Group of cancers that affect the gastrointestinal tract and other organs within the digestive system. The most common sites of GI cancer start in the colon (large intestine), rectum, esophagus, pancreas, stomach, and liver. Other common areas include the gallbladder, biliary system, and small intestine.
The most common types of gastrointestinal cancers are:
Other types are neuroendocrine tumors, gastrointestinal stromal tumors, and anal cancer.
Gastrointestinal cancers are more likely to develop in men, increasing the risk with age. Research has linked these cancers to cigarette smoking, alcohol consumption, and unhealthy diets.
The causes of gastrointestinal cancers include:
Symptoms of early-stage gastric cancers are usually vague and similar to those of minor stomach aches, indigestions, and infections. However, as the disease progresses, symptoms become more severe and persistent.
The following are some of the most common symptoms of gastric cancer:
For diagnosis of gastrointestinal cancer, following tests may be performed:
Biopsy to obtain a sample of abnormal tissue and analyze it for the presence of cancer cells. Tissue samples are often collected during an endoscopy procedure.
The most common forms of treatment for gastric cancer are surgery, chemotherapy, and radiation therapy. Other treatment options may include immunotherapy, hormonal therapy, and targeted therapy. The best treatment option will depend on several factors, such as cancer stage, the patient’s age, and their general health.
Surgery remains the primary treatment option for most patients with gastric cancer. There are several types of surgery depending on the size and extent of cancer.
In many cases, surgery can be performed using minimally invasive laparoscopic approaches and robotic assistance.
Chemotherapy is a type of primary that uses drugs to kill or stop the growth of cancer cells. It can be given before surgery to shrink the tumor and make it easier to remove or after surgery to kill remaining cancer cells left after surgery, or along with radiation.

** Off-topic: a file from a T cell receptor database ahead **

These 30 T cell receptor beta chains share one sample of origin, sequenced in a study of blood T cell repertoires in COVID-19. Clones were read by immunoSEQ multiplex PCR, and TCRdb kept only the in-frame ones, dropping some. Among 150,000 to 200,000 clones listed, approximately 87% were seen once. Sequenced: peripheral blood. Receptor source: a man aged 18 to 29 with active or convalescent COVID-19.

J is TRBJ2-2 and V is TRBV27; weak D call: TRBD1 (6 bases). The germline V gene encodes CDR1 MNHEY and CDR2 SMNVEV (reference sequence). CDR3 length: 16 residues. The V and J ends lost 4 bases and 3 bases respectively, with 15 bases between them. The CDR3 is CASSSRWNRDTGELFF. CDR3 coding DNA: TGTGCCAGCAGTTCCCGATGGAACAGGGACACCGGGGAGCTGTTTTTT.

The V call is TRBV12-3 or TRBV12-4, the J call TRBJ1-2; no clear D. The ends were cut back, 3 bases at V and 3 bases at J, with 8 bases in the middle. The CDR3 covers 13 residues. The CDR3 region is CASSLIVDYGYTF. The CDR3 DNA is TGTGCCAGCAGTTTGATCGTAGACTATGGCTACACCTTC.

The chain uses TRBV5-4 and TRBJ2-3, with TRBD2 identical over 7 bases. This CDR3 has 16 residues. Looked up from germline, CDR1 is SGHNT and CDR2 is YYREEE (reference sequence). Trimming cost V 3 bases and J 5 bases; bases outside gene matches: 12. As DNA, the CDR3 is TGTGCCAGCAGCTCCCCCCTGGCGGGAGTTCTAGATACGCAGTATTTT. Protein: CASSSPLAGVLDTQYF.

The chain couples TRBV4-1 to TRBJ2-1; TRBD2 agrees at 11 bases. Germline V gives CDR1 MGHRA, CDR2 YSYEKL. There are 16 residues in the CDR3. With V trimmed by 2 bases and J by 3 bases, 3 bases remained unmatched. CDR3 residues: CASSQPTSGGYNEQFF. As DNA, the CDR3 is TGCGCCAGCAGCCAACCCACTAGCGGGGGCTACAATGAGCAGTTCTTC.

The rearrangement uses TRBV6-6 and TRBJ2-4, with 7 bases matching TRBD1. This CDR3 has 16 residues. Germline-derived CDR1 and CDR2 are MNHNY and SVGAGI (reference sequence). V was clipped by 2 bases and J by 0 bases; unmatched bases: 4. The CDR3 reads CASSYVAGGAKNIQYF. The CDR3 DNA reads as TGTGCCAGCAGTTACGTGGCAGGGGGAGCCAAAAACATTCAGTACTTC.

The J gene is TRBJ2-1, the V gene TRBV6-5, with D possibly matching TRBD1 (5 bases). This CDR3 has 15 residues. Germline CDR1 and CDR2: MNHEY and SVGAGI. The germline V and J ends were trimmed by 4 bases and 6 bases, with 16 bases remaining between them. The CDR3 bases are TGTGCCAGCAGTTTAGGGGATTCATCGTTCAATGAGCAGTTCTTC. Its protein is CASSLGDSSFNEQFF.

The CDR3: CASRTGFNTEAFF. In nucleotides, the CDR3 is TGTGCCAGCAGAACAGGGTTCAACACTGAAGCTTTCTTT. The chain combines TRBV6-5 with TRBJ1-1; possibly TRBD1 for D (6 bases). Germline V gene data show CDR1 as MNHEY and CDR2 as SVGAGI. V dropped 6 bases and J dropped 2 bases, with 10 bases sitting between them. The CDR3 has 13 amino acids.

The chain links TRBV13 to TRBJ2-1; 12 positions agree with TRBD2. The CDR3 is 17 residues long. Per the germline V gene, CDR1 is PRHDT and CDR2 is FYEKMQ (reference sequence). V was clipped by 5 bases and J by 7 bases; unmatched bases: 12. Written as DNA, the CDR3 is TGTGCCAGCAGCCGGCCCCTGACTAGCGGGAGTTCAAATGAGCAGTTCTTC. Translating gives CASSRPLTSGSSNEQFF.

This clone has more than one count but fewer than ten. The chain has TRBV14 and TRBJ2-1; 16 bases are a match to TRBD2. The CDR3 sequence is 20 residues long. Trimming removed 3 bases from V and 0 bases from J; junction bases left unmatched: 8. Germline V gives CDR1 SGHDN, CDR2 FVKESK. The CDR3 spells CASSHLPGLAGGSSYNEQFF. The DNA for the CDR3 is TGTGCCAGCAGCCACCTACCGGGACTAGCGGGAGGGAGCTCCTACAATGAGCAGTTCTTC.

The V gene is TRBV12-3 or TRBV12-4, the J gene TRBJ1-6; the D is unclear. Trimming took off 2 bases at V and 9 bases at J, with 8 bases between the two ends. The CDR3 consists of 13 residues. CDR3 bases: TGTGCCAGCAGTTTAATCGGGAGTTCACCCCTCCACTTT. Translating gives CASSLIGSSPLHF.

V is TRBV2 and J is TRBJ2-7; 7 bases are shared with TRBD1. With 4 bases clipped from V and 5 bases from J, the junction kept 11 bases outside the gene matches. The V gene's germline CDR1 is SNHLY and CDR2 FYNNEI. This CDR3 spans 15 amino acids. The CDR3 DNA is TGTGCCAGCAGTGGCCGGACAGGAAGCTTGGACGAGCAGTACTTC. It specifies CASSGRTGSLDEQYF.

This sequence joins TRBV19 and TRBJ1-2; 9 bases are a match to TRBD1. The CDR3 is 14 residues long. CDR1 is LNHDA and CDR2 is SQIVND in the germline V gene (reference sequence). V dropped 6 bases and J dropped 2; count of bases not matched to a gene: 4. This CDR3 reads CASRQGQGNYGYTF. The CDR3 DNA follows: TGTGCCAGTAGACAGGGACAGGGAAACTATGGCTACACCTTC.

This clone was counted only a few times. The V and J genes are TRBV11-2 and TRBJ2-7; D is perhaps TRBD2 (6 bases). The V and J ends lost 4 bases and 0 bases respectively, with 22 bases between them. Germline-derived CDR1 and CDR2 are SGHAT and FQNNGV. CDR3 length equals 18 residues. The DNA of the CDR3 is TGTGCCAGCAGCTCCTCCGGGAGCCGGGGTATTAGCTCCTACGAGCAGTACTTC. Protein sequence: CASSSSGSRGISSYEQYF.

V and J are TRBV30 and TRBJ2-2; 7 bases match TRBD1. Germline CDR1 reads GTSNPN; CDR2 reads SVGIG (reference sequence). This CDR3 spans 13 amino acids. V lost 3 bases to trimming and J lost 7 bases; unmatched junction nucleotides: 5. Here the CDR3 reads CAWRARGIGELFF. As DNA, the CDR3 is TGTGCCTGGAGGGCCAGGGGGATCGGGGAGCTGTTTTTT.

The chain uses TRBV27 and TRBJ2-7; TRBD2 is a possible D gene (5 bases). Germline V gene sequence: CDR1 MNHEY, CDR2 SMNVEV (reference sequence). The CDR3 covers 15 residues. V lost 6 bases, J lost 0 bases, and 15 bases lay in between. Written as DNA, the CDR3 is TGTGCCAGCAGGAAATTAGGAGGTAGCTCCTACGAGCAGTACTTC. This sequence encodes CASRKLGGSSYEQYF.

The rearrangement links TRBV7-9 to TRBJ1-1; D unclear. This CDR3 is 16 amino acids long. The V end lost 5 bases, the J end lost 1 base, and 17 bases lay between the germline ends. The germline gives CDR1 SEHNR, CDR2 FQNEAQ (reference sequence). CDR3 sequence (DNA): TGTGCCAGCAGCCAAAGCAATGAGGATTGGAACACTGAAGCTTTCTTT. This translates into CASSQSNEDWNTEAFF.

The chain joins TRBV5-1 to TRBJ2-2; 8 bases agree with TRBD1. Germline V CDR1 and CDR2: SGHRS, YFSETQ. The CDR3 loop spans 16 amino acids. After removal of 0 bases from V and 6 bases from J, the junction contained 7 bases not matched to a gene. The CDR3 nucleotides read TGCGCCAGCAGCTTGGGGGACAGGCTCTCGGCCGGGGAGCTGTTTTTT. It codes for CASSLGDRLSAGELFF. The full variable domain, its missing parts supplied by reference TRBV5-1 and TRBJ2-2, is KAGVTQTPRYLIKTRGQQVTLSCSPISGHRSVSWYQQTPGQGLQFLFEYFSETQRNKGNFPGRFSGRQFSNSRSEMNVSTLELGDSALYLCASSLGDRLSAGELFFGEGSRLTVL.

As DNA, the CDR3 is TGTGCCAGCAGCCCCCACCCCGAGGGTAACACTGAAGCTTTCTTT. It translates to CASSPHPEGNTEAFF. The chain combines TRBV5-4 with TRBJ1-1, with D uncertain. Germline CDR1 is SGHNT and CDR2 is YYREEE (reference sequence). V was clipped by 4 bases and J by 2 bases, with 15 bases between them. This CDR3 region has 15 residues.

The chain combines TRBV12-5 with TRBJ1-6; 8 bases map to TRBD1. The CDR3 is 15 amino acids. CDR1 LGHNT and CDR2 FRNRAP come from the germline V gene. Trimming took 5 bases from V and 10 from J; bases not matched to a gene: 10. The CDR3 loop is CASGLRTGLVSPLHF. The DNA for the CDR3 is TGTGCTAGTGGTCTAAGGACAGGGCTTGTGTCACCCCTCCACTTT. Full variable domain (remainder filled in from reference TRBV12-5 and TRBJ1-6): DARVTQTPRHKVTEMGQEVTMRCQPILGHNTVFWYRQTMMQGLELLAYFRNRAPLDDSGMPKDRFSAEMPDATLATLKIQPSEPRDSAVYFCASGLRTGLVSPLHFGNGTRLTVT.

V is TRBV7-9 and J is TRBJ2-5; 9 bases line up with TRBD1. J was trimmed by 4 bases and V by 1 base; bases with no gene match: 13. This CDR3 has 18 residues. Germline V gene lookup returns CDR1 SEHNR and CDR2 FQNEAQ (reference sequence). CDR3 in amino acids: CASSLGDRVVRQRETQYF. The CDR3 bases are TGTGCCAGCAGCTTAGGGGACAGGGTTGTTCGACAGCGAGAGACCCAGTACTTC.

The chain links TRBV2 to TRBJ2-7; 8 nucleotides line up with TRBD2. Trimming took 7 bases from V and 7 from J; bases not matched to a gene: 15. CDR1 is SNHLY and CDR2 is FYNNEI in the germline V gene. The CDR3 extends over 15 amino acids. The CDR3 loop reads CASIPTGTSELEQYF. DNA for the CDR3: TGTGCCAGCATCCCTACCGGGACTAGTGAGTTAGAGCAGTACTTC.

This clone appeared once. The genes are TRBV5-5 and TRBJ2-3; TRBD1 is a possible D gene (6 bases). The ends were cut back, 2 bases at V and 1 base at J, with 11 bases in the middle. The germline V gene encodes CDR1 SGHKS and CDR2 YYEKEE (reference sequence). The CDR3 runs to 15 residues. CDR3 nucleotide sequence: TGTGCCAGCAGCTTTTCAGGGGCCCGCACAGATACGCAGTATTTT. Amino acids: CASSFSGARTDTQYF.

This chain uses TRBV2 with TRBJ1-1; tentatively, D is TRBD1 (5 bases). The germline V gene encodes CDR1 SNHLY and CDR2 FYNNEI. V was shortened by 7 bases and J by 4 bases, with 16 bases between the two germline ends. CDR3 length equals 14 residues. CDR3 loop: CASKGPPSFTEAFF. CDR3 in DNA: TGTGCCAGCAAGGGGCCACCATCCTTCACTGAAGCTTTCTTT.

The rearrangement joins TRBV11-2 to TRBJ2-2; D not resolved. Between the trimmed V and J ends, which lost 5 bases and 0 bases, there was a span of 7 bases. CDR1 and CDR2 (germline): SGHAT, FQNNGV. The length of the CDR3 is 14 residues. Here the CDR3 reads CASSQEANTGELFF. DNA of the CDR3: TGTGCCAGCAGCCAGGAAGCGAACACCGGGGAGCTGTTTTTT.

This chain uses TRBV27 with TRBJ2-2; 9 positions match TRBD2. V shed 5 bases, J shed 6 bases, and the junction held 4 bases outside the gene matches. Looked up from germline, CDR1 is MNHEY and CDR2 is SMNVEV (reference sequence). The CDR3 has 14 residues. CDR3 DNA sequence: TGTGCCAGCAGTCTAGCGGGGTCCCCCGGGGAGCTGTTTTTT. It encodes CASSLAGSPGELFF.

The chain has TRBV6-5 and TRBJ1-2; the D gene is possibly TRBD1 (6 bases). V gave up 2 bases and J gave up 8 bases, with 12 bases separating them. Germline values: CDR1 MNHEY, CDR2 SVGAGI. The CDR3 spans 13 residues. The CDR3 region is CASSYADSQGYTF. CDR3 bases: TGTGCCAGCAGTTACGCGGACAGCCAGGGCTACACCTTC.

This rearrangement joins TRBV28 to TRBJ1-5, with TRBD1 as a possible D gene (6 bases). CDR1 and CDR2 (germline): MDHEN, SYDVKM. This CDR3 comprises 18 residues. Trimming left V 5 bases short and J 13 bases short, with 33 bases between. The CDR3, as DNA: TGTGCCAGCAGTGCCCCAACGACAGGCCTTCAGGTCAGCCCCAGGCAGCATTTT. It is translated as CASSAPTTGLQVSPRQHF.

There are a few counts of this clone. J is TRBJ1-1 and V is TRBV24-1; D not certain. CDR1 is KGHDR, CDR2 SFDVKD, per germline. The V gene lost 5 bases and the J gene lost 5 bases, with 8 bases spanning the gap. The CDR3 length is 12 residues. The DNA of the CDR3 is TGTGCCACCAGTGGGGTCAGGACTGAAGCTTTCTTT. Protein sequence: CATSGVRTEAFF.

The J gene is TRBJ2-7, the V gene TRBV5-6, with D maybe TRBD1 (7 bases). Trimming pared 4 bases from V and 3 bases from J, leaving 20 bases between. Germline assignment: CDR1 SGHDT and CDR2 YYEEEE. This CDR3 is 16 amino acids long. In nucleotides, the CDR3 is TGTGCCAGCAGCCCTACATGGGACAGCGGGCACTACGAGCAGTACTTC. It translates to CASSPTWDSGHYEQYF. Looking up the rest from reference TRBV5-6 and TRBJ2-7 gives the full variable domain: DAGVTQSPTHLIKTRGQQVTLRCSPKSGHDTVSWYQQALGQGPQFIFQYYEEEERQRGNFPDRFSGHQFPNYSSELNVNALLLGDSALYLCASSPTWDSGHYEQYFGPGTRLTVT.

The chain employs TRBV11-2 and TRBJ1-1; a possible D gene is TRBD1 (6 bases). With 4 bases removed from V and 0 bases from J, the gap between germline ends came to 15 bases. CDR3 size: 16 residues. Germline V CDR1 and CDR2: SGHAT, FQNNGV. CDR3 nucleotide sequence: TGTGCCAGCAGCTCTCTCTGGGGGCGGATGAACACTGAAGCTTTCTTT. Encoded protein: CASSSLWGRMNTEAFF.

There are several types of chemotherapy:
Radiation therapy uses high-energy beams of X-rays or protons to kill cancer cells or stop them from growing. This treatment uses a machine to send radiation to a specific body area containing cancer. Like chemotherapy, this treatment can be used either before surgery to shrink the tumor or after surgery to eliminate any remaining cancer cells.
Immunotherapy uses the body’s immune system to attack and destroy cancer cells. Because cancer cells can inhibit the immune system by producing proteins that prevent it from recognizing them as dangerous, immunotherapy interferes with this process. This treatment is typically used when the cancer is in advanced stages.
Targeted drug therapy identifies specific weaknesses in cancer cells, then administers drugs that exploit those weaknesses. This helps attack and kill cancer cells while causing less harm to healthy cells than chemotherapy or radiation therapy. Monoclonal antibodies are one primary form of targeted drug therapy used with gastric cancer, and this type of treatment is typically combined with chemotherapy.
Beyond the standard procedures for diagnosing gastric cancer, there is currently no process for proactively screening for it. Instead, patients should try to pay close attention to any possible symptoms of gastric cancer, especially if they persist for a long time.
It is advised to take additional preventative steps to avoid gastric cancer, such as:
Authored by Dr K Srinivas Rao - Best Radiation Oncologist in Nallagandla, Hyderabad